Why Ellen DeGeneres Embraced the Struggle.

“I’m so grateful that I struggled.” — Ellen DeGeneres

Those are the words of someone who’s really, truly learned what it’s like to see bottom. Look at her resume, and you’ll find that Ellen DeGeneres has been low places:

• She got into comedy by accident.
• She worked crappy nightclubs and bars. (Once, she worked a restaurant that had the words, “Soup of the Day: Broccoli, and Ellen DeGeneres” on the chalkboard outside. Her name was below the soup.)
She made it to “The Tonight Show,” where she was the first woman ever to get called over to sit on Johnny Carson’s couch after performing stand-up.
She made some movies that flopped.
• She got her own TV show.
• On that TV show, she confessed that she was gay.
• The ratings tanked, and her show was cancelled one season later.
• She couldn’t get a job in TV or movies for three years afterward.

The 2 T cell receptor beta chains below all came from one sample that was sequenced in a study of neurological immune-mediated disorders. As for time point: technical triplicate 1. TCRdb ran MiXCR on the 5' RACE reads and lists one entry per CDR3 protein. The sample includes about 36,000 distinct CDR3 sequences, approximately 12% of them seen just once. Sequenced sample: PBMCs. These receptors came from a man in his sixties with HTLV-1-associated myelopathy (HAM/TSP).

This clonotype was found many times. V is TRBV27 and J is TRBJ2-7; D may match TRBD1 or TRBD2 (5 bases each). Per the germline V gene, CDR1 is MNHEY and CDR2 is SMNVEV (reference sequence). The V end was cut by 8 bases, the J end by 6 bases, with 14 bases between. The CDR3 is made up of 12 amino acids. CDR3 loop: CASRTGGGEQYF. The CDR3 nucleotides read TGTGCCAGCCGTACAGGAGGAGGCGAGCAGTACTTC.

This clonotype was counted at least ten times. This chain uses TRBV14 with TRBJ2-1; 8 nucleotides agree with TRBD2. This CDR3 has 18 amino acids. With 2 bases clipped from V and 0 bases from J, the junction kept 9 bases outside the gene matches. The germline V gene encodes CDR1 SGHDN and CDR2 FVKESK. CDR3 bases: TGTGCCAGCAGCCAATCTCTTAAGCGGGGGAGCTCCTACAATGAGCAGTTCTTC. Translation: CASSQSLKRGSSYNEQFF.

And then somewhere in the 2000s, things just started to click. She was in “Finding Nemo.” She got her own talk show. And all that work just started to spin itself into success.

Ellen said those six words at top — “I’m so grateful that I struggled.” — at an award ceremony being held in her honor at the Kennedy Center last month. Sometimes, award ceremony acceptance speeches ring hollow, but this one hit home. And it got me thinking:

What would it be like to be on stage accepting that big award without the lifetime of struggle?

What would it be like to reach success without the bumps and the roadblocks and the failures? Would it mean as much?

What would it be like if Ellen hadn’t been willing to suck for a very long time?

When Ellen said she was thankful for the bad times, she meant this: The struggle is when you find out whether or not you’re willing to put in the work. Over the years, after all the criticism and the pain, Ellen found that it was worth it to keep putting in the work — and I think our world is better for it.

Nothing great comes in this world without a lot of work and a lot of struggle.

Embrace the struggle. Embrace the pain.

It’s the stuff that’s molding you and guiding you toward something really amazing.